Seven months have passed since 21-year-old Private Richard Halliday disappeared from the Fort Bliss military base in El Paso, Texas, and his family are asking for answers.
“Today is day 214,” Richard’s mother, Patricia Halliday, told Dateline on Monday. “214 days without an answer. 214 days without my son.
Despite more than 500 man-hours spent on search efforts in recent months, officials said they still lack answers to the Army Soldier’s disappearance from Fort Bliss, according to a press conference by the US Army Criminal Investigation Command (CID) in February. .
Private Richard Halliday was last seen on July 23, 2020, leaving his barracks room at Fort Bliss Army Base in El Paso, Texas, according to the CID. He wore gray or turquoise cargo shorts, a gray t-shirt and a charcoal gray zip-up hoodie, with dark gray running shoes with red, yellow and white paint stains.
Richard, who is assigned to D Battery, 1-43rd Air Defense Artillery Regiment, 11th Air Defense
Artillery Brigade, 32nd Army Air Missile Defense Command at Fort Bliss, was initially reported AWOL after he failed to report for duty the next day.
But it wasn’t until day 36, more than a month after Richard was last seen, that his parents Robert and Patricia Halliday learned of his disappearance. Richard’s mother, Patricia, told Dateline that they called Richard’s commanding officer in Fort Bliss to find out why they hadn’t heard from their son.
“We were told that our son was no longer there, that he was a deserter,” Patricia said. “By then it was day 36. So much time had passed. So much time wasted.
On September 1, 2020, the CID’s special agents took charge of the Fort Bliss Emergency Services Branch investigation following the request for assistance. An investigation found that there was no indication of foul play or specific suspicious circumstances surrounding Richard’s disappearance.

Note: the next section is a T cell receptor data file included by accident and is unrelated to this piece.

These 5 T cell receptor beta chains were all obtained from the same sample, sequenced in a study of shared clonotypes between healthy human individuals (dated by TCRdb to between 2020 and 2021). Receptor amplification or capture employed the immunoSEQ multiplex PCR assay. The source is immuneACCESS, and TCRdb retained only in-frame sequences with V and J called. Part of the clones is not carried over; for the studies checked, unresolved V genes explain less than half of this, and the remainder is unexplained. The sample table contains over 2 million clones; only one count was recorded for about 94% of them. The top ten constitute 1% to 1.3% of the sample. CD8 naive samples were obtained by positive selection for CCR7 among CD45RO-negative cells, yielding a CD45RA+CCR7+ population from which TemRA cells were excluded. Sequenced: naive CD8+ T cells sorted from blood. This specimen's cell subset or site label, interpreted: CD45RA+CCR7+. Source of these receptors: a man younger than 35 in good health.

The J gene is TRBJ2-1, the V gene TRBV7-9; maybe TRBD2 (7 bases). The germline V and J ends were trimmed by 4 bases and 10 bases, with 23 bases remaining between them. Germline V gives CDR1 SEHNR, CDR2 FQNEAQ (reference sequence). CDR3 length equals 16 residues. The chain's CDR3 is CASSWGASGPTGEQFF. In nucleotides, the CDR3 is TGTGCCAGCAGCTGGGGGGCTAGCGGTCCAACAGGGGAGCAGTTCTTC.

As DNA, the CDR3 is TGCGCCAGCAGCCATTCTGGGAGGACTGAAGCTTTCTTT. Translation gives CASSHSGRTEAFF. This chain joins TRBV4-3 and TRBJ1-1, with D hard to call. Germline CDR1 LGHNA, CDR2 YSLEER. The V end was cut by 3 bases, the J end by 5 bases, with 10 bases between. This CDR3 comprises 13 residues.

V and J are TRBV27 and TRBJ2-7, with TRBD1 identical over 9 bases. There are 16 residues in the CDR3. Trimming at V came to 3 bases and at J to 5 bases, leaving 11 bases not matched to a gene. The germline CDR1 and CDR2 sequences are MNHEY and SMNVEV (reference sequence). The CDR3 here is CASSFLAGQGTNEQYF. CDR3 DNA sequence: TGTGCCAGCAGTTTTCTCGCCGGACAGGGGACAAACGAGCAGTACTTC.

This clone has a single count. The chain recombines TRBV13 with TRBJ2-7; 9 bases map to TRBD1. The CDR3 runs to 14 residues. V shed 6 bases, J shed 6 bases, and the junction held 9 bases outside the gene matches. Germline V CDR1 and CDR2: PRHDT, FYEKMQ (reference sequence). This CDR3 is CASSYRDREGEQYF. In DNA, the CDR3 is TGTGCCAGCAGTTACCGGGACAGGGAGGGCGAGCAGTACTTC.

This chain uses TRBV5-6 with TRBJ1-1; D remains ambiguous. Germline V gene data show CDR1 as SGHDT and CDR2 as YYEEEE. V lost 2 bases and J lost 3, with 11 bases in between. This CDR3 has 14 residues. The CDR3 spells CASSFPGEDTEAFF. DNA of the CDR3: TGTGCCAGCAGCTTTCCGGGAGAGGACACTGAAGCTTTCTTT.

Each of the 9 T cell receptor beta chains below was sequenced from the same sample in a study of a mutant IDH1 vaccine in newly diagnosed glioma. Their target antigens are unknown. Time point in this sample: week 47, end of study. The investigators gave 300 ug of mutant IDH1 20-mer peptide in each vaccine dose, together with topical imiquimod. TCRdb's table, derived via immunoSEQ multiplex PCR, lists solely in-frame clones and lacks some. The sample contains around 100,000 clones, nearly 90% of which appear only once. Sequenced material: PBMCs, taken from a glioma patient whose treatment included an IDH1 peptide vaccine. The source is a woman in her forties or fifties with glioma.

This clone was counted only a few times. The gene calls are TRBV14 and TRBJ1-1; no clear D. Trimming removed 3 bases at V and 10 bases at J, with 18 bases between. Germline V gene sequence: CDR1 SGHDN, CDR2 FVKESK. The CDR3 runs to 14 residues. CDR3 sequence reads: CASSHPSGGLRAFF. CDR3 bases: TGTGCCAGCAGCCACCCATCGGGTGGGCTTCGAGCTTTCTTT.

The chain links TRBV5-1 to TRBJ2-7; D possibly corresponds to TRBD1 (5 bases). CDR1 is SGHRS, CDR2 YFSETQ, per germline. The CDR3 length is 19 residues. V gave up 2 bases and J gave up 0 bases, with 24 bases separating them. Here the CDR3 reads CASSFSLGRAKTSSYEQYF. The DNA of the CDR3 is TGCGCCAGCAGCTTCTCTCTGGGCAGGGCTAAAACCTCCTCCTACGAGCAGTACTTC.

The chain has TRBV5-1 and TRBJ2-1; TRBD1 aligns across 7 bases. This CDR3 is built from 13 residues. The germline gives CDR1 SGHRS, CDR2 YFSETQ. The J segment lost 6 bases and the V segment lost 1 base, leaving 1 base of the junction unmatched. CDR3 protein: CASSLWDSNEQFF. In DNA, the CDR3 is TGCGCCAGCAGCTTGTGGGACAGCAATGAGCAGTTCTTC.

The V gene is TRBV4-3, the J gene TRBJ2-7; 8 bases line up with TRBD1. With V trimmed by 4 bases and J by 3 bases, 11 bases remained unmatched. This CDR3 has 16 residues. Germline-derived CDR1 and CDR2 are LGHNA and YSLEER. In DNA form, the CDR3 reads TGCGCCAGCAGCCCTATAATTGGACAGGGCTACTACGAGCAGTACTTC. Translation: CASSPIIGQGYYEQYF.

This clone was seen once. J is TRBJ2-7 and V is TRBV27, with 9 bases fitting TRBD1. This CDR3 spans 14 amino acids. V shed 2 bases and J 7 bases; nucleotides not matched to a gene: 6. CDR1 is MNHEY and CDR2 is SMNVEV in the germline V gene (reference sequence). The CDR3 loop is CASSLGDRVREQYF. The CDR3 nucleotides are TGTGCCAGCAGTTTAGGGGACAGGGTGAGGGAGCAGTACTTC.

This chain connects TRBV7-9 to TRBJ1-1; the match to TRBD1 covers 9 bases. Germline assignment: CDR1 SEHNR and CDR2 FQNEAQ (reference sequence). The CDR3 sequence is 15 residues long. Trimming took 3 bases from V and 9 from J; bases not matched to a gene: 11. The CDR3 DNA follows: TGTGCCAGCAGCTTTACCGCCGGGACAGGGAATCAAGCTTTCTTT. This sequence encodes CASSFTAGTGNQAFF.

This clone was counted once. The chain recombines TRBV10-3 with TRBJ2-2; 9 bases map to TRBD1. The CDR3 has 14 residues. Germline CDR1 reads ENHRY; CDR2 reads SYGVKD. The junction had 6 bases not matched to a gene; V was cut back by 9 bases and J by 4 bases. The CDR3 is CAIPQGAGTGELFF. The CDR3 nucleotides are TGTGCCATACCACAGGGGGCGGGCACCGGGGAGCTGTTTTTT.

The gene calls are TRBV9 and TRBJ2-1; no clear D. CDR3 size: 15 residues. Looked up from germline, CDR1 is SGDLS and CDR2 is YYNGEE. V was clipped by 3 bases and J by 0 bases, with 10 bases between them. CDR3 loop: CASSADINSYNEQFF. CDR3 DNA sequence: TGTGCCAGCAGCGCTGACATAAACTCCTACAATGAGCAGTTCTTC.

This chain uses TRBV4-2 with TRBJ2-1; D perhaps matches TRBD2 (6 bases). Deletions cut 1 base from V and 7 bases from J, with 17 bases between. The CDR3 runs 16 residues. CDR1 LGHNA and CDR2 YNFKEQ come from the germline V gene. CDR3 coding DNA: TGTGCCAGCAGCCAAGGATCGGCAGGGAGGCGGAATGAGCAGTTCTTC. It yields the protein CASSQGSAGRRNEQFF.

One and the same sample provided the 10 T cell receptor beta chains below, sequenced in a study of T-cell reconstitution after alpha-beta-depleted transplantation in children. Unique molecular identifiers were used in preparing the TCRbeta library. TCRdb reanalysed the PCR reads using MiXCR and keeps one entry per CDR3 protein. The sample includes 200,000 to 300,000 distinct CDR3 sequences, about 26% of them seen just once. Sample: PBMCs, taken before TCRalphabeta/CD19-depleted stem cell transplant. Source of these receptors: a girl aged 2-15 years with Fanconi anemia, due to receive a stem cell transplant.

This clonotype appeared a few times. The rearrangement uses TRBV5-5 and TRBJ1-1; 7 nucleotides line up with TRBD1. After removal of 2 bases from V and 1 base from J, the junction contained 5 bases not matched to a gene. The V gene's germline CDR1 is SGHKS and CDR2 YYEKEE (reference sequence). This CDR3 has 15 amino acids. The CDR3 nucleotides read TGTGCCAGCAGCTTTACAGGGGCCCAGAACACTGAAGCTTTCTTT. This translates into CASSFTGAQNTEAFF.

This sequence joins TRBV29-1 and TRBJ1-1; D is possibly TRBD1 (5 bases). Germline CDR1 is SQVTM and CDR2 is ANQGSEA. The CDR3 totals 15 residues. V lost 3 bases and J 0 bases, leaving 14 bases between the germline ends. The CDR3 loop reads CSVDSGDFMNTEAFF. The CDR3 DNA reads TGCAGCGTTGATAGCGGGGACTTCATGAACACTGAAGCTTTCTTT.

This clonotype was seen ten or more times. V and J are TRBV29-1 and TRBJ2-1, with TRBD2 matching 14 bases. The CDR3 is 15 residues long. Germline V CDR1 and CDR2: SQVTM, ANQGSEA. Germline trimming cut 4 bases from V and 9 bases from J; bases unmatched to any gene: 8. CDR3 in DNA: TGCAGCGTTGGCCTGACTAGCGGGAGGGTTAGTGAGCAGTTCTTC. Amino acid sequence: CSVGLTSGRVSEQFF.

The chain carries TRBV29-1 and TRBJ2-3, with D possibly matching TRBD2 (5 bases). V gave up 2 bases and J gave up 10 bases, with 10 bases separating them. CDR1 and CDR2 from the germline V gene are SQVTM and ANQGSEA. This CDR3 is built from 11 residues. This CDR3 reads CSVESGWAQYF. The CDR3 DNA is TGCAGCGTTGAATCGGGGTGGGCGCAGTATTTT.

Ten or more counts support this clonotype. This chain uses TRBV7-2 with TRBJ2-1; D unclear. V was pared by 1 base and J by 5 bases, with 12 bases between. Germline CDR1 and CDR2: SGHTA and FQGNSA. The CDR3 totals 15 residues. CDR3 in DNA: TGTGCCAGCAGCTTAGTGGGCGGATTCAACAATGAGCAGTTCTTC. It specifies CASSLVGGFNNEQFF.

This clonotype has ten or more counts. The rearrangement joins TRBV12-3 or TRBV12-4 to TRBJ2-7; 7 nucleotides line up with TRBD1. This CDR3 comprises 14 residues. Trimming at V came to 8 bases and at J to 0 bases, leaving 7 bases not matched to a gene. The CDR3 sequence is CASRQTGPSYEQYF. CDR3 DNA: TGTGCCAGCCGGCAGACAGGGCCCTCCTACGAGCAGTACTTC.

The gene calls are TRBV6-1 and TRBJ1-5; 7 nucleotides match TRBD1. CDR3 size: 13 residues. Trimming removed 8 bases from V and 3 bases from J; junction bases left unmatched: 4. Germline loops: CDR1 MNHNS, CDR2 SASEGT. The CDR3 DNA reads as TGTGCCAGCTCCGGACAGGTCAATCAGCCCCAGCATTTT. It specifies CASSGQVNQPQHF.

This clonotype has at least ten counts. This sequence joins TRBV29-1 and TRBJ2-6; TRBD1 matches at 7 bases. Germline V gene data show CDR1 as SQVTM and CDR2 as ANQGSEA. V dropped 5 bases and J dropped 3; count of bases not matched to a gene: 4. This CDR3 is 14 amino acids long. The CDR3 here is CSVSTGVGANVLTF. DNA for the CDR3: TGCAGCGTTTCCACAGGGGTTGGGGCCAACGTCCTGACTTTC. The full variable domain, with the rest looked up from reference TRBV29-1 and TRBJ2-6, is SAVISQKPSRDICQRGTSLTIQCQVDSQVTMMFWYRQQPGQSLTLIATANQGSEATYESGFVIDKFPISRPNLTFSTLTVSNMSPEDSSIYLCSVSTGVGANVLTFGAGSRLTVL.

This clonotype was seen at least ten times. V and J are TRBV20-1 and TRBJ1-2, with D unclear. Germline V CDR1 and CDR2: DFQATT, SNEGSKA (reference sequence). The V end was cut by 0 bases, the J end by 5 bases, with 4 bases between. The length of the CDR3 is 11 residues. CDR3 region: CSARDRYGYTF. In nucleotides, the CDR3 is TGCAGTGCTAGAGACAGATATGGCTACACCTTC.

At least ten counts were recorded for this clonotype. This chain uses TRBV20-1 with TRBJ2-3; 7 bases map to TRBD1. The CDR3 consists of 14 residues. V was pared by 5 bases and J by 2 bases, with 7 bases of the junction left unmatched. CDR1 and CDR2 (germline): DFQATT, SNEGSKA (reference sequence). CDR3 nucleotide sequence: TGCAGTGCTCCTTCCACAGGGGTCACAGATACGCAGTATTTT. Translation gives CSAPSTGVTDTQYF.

During a press conference in February 2021, the commanding officer of Fort Bliss, Major General Sean Bernabe, said that in the months following Richard’s disappearance, members of the Criminal Investigation Division of the ‘army “devoted more than 540 hours to investigating the case, issued 50 subpoenas and five arrest warrants, conducted over 160 interviews and carried out eight local searches.”
Major-General Bernabe also admitted to making mistakes in the early stages of the investigation, including failing to contact the Halliday family when Richard went missing.
“Despite the attempts, we were unable to establish timely initial contact with the Halliday family when we discovered Pvt. Halliday’s disappearance,” Bernabe said. “This failure has caused us to lose the trust of the Halliday family. We are working hard to regain their trust.”
He added that the second mistake was the slow response to get help from the CID to help him with the investigation.
“Our failure prompted us to change the procedures we take here at Fort Bliss when we find out we don’t know where a soldier is,” Bernabe said.
He added that a soldier’s disappearance will now be determined by evidence rather than the mere assumption that he or she has deserted the armed forces.